(Photo: D.Breatnach)

Despite the seriousness of the issue and the bitter cold, the mood was upbeat, assisted by a music player broadcasting a range of songs, from Sifre’s “Something Inside So Strong”, through Warshaw’s “The Cry of the Morning” (sung by Christy Moore) to “Els Segadors”. Some protesters sang along to the songs and passers-by could be heard joining in too.

Many leaflets were distributed. A number of Catalan young women passers-by were excited to see the Estelada flags and were ecstatic when “Els Segadors” (“The Reapers”), the Catalan national anthem, was played.

Catalan and other young women passers-by reacting to the protest excitedly borrowed some joint flags to take photos of one another.
(Photo: D.Breatnach)

Some people passing occasionally shouted “Viva Espaňa!” in hostility which gave rise to the response of “Viva la democracía! Viva la libertad!” On the other hand, other visitors passing by were very supportive, for example a young woman from Asturias (northern Spanish state) and an older man from Andalusia (southern Spanish state).

A spokesperson for the Committee briefly addressed the attendance at the end of the event, thanking them for attending to support Irish and Catalan political activists being jailed without trial. Referring to the few passers-by who shouted “Viva Espaňa!”, the spokesperson said that there is nothing wrong with pride in one’s country but queried why the sight of a Catalan flag brought that response and why the definition of Spanish nationhood for these people is bound up with the denial of the rights of another nation to determine its own future. The spokesperson declared that every nation has a right to determine its own future and to do so without threats and repression, pointing out that the Spanish State is attempting to jail the whole Catalan Government for carrying out their election promises and has jailed the leaders of two independence organisations without trial.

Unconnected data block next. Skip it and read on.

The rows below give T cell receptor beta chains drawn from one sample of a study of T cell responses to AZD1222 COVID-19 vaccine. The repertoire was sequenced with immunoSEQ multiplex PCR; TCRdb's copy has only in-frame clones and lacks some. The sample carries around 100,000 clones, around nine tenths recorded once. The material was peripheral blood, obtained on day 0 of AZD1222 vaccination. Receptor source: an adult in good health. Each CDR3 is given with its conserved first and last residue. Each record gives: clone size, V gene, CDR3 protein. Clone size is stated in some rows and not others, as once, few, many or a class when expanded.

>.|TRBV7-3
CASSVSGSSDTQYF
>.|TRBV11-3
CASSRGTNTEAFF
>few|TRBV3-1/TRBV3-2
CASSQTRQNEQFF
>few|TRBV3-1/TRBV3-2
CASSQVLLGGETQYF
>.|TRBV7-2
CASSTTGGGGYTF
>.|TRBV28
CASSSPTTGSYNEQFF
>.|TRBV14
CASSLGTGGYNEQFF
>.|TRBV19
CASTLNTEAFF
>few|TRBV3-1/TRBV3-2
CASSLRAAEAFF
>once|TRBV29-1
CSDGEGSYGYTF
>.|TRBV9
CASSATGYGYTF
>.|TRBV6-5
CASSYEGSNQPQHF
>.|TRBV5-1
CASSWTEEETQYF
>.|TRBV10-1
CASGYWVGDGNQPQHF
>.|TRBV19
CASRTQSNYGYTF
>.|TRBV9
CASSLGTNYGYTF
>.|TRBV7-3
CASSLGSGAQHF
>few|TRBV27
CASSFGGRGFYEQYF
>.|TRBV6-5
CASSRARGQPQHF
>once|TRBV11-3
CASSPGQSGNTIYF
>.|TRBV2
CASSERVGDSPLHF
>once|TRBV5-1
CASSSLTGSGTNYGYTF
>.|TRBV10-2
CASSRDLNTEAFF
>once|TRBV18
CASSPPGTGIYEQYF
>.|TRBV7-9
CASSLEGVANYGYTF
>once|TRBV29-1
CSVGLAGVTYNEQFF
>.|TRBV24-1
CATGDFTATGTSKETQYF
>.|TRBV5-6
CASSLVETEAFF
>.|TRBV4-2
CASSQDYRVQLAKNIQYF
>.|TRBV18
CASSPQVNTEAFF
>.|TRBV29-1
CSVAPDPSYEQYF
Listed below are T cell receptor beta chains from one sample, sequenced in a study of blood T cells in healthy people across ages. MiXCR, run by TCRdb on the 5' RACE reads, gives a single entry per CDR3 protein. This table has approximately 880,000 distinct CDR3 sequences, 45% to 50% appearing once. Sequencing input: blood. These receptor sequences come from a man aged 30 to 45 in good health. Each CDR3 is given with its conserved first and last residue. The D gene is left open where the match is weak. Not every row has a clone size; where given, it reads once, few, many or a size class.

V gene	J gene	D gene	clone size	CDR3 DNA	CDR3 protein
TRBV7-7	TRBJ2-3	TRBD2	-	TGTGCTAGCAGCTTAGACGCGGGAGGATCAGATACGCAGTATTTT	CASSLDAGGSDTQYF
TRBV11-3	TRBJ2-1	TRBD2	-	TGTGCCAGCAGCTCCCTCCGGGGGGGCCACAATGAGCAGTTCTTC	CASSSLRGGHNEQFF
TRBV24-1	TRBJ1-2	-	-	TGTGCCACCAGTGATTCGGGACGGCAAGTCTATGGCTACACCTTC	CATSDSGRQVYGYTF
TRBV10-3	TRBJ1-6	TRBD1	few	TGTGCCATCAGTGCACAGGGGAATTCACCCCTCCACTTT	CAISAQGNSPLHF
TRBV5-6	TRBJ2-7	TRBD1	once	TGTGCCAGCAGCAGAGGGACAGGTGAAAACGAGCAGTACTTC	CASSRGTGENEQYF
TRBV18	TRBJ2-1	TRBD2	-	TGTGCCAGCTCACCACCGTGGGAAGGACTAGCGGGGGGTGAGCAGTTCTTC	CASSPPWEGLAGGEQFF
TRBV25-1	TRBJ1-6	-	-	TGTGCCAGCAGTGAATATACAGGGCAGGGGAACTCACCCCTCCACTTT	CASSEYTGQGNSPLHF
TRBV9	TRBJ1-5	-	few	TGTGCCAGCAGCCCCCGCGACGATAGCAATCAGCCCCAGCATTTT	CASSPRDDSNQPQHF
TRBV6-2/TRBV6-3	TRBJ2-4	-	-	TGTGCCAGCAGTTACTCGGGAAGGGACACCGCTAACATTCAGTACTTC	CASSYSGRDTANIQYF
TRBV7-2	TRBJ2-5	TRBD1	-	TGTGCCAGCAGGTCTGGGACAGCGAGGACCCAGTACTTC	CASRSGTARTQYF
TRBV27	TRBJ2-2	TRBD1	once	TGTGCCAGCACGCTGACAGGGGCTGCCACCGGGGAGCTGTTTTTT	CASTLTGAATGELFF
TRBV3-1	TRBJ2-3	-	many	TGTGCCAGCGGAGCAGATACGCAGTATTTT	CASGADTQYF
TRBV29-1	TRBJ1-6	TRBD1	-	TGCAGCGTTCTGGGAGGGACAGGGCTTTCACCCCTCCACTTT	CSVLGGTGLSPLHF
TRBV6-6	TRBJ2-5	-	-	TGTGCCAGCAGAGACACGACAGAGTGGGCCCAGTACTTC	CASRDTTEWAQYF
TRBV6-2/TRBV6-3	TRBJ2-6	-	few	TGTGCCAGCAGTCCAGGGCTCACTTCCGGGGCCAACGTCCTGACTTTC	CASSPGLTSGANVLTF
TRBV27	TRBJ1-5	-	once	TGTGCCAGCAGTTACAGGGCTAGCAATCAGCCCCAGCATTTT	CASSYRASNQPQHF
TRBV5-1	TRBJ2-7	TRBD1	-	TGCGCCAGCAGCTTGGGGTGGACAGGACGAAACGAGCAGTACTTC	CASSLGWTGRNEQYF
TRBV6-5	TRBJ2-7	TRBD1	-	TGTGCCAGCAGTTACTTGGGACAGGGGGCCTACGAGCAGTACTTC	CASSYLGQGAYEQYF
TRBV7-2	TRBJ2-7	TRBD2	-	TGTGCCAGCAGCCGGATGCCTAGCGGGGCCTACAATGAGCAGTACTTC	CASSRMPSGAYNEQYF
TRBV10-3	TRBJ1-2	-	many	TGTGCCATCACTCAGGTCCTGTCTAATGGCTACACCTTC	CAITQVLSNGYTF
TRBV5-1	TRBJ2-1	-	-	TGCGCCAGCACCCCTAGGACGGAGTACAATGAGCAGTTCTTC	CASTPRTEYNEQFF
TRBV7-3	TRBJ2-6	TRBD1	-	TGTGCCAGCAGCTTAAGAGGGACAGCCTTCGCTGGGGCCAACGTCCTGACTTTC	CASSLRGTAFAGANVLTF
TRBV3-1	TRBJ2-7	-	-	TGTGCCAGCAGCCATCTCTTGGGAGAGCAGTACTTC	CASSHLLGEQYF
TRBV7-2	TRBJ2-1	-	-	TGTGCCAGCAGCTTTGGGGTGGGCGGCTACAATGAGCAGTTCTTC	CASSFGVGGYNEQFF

Anti-internment protesters outside the GPO building, O’Connell St, Dublin.
(Photo: D.Breatnach)

(Photo: D.Breatnach)

The spokesperson thanking the attendance once more, the event came to a close, flags were furled, banners rolled and placards put away for another occasion.

The Dublin Anti-Internment Committee was launched in 2013 and is independent of all political parties and organisations, holds regular pickets and people who support the civil and human rights of Irish Republican prisoners are welcome to attend.

End.

Link:

The Anti-Internment Committee of Ireland: https://www.facebook.com/End-Internment-581232915354743/

Short video of event and short clip of Dublin Anti-Internment Committee representative at conclusion of event:

Labi Siffre’s “Something Inside So Strong” performed by Siffre himself:  https://www.youtube.com/watch?v=otuwNwsqHmQ

Jack Warshaw’s “No Time for Love” sung by Christy Moore with the Moving Hearts band (no longer in existence)

Els Segadors (The Reapers): https://archive.org/details/ElSegadors

PUBLIC HOUSING FOR ALL — CAMPAIGN LAUNCHED IN DUBLIN

Diarmuid Breatnach

The Campaign for Public Housing was launched Saturday (28th October) at a large packed meeting room in the Unite trade union building in Dublin.

Section of crowded room at campaign launch meeting in Unite trade union hall.
(Photo: D.Breatnach)

The demands of the campaign were announced as both long-term (in the form of a new system of universal public housing) and short-term (in dealing with the reality of the current housing crisis), as follows:

  • A new system of Universally Accessible Public Housing, based upon a cost rental model where the collective rent of tenants would fund the construction and procurement of large volumes of new public housing.

  • A tenants Bill of Rights to protect tenants in the private rental sector. This bill would control rents and provide real security of tenure.

  • A complete Ban on Economic Evictions by banks and private landlords.

  • A referendum to insert an unambiguous and legally enforceable Right to Public Housing into the constitution.

Standing room only remaining at campaign launch meeting in Unite trade union hall.
(Photo: D.Breatnach)